Microcells were prepared by enucleation of micronucleated normal human diploid cells and these microcells were purified by using bovine serum albumin gradient. SV40-transformed xeroderma pigmentosum (XP) cells were fused with the purified microcells and UV resistant clones were obtained. Analysis of UV sensitivity and chromosome numbers of the transferred clones indicated that a part of genome of normal human cells were transferred and the gene(s) controlling excision repair of UV damage should have been introduced into the XP cells. Identification of chromosome(s) responsible for the DNA repair was not possible because of aberrent chromosome constitution of the recipient cells.
The correlation between dominant-lethal mutations and chromosome aberrations in first cleavage and the relative sensitivities of germ cells and zygotes to the induction of chromosome aberrations by methyl methanesulfonate (MMS), iso-propyl methanesulfonate (iPMS) and Mitomycin C (MC) were studied in copulated females. All chemicals tested induced dose-dependent dominant-lethal erects. The incidence of dominant lethals induced by postcopulation treatment with MMS was about half of that induced in spermatozoa and late spermatids in males at same dose, whereas the incidence obtained by iPMS or MC treatment was about 7 and 14 times, respectively. The relationship between dominant lethals and chromosome aberrations at first cleavage was not necessarily direct, which was suggestive of the involvement of some non-genetic erects. Chromosome aberrations observed in first cleavage were very high in preovulatory oocytes and sperm in oviducts (immediately after copulation) by MMS or MC treatment. iPMS, on the other hand, did not induce so many aberrations as MMS or MC did. In the case of MMS, the number of structural aberrations in the paternal chromosomes was greater than in maternals, but the extent of aberrations induced by MC or iPMS could not be distinguished because of the chemical-induced delay of pronuclei to develop.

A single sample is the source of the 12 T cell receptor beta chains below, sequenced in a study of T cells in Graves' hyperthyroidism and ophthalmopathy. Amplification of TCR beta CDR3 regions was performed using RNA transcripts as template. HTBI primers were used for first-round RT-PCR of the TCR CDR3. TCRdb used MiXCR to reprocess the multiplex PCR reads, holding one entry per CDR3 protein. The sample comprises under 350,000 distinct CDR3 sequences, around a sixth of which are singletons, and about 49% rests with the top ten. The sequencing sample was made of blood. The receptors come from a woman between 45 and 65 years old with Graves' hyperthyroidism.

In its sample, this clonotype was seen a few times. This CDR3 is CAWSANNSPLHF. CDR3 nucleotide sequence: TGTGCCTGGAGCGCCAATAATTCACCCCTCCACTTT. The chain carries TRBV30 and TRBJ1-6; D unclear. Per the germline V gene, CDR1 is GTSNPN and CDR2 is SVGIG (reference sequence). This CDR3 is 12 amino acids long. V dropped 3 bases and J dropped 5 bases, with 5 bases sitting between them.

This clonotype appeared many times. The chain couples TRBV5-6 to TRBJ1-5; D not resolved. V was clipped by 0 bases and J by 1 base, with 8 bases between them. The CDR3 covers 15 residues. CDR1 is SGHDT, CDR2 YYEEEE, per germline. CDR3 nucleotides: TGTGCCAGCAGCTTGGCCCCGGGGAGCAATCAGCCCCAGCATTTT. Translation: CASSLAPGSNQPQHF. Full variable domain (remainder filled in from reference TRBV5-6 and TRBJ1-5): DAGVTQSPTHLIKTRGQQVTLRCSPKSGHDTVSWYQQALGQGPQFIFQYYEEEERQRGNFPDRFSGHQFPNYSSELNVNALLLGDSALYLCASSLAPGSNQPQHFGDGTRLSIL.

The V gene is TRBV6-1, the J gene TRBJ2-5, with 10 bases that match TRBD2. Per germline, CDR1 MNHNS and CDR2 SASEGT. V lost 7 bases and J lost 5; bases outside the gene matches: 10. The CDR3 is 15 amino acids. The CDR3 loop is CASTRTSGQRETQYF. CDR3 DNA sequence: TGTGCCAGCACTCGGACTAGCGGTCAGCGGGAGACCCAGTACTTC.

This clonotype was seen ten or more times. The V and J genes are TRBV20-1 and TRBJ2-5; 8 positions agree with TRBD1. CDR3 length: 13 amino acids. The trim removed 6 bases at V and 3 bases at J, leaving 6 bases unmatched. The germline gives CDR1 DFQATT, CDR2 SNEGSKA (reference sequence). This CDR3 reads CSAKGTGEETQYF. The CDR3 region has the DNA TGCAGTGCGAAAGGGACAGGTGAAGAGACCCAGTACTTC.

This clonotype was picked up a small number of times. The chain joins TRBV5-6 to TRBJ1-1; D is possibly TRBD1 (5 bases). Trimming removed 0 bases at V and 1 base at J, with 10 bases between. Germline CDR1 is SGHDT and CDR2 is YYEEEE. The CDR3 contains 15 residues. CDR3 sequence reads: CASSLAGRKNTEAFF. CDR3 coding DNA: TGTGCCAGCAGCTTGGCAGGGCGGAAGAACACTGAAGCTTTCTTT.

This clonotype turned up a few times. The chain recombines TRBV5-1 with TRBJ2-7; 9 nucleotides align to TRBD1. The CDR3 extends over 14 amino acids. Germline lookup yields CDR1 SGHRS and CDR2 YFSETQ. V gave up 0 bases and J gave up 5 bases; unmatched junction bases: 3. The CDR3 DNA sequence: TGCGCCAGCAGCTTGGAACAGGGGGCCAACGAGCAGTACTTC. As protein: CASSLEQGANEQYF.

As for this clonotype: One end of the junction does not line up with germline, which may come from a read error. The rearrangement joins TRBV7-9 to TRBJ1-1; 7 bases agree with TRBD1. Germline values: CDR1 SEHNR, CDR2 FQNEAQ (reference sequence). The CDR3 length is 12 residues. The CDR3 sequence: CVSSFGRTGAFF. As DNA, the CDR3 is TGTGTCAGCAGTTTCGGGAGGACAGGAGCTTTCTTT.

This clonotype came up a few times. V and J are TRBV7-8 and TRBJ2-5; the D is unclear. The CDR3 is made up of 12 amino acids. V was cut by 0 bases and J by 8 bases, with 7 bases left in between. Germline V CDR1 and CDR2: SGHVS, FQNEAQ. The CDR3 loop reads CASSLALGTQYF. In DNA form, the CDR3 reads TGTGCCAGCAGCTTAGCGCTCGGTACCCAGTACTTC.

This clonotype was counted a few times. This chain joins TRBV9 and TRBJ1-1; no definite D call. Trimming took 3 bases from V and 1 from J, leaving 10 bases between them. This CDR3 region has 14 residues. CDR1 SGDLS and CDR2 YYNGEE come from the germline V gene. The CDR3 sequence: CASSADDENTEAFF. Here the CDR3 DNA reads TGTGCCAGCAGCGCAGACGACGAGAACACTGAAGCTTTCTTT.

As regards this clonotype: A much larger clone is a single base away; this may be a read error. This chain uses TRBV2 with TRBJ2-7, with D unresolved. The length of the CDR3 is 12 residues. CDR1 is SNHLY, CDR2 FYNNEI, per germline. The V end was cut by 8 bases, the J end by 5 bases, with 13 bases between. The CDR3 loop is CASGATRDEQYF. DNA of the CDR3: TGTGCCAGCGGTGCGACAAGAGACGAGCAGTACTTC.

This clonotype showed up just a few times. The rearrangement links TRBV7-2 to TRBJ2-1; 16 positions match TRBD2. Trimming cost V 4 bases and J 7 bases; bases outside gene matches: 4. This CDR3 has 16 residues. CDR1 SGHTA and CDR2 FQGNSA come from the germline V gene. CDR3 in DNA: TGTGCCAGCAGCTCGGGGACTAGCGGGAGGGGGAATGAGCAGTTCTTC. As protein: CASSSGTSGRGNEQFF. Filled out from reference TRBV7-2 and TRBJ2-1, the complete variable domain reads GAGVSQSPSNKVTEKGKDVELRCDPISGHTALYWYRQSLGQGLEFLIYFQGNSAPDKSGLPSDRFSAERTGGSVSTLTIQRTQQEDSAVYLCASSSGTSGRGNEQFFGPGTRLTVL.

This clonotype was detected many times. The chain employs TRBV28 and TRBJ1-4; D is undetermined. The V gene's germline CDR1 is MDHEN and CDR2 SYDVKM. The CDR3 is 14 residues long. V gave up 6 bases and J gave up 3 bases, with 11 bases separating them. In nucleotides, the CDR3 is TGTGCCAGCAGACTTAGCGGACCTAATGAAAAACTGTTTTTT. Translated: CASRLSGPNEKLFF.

A temperature-sensitive cell clone has been isolated from Chinese hamster ovary cells (CHO-KI) after mutagenesis with MNNG and BrdU-light suicide selection. The clone, ts-123, has a tetraploid chromosome complement and grows well at the permissive temperature (33°C). However, when incubated at the non-permissive temperature (39°C), the cell number increases only to a limited extent (2-fold increase) within three days. After this period the majority of cells reach higher degree of polyploidy and cells become multinucleated. The temperature effect is irreversible. Cell cycling analysis with a technique of differential staining of sister chromatids with BrdU-Hoechst reveales that at 39°C, ts-123 cells can replicate chromosomal DNA at least 3-rounds before they cease to grow. The processes of polyploidization and multinucleation in synchronized cells were further examined by autoradiography and time-lapse photomicroscopy. Based on the results of such experiments and findings of continued DNA replication, nuclear division, successive polyploidization or multinucleation, it is concluded that the defective function is associated exclusively with the process of cytokinesis. Polyploidization and multinucleation in ts-123 appear to be due to the incomplete cytokinesis and subsequent fusion of daughter nuclei.
Drosophila spermatozoa treated with triethylene melamine (TEM) or ethyl methanesulfonate (EMS) were stored in untreated females, and changes in the frequency of sex-chromosome losses were determined. In some experiments, an enhancing effect of storage on sex-chromosome losses was observed, while in other experiments the effect disappeared. The effect of storage was found to be dependent on the strains used. In the case of TEM, the effect was dose-dependent. At low doses the yield of sex-chromosome losses increased markedly after storage, while at high doses the enhancing effect disappeared. When enhancing effects were observed, the increase in yield after storage was marked for double marker losses (loss of both terminal markers on the doubly marked Y) than for single marker losses (loss of one of the two markers). These results suggest that sex-chromosome losses potentially respond to storage treatment, but the effect can be modified by some factors. The present findings are discussed in terms of potential break hypothesis.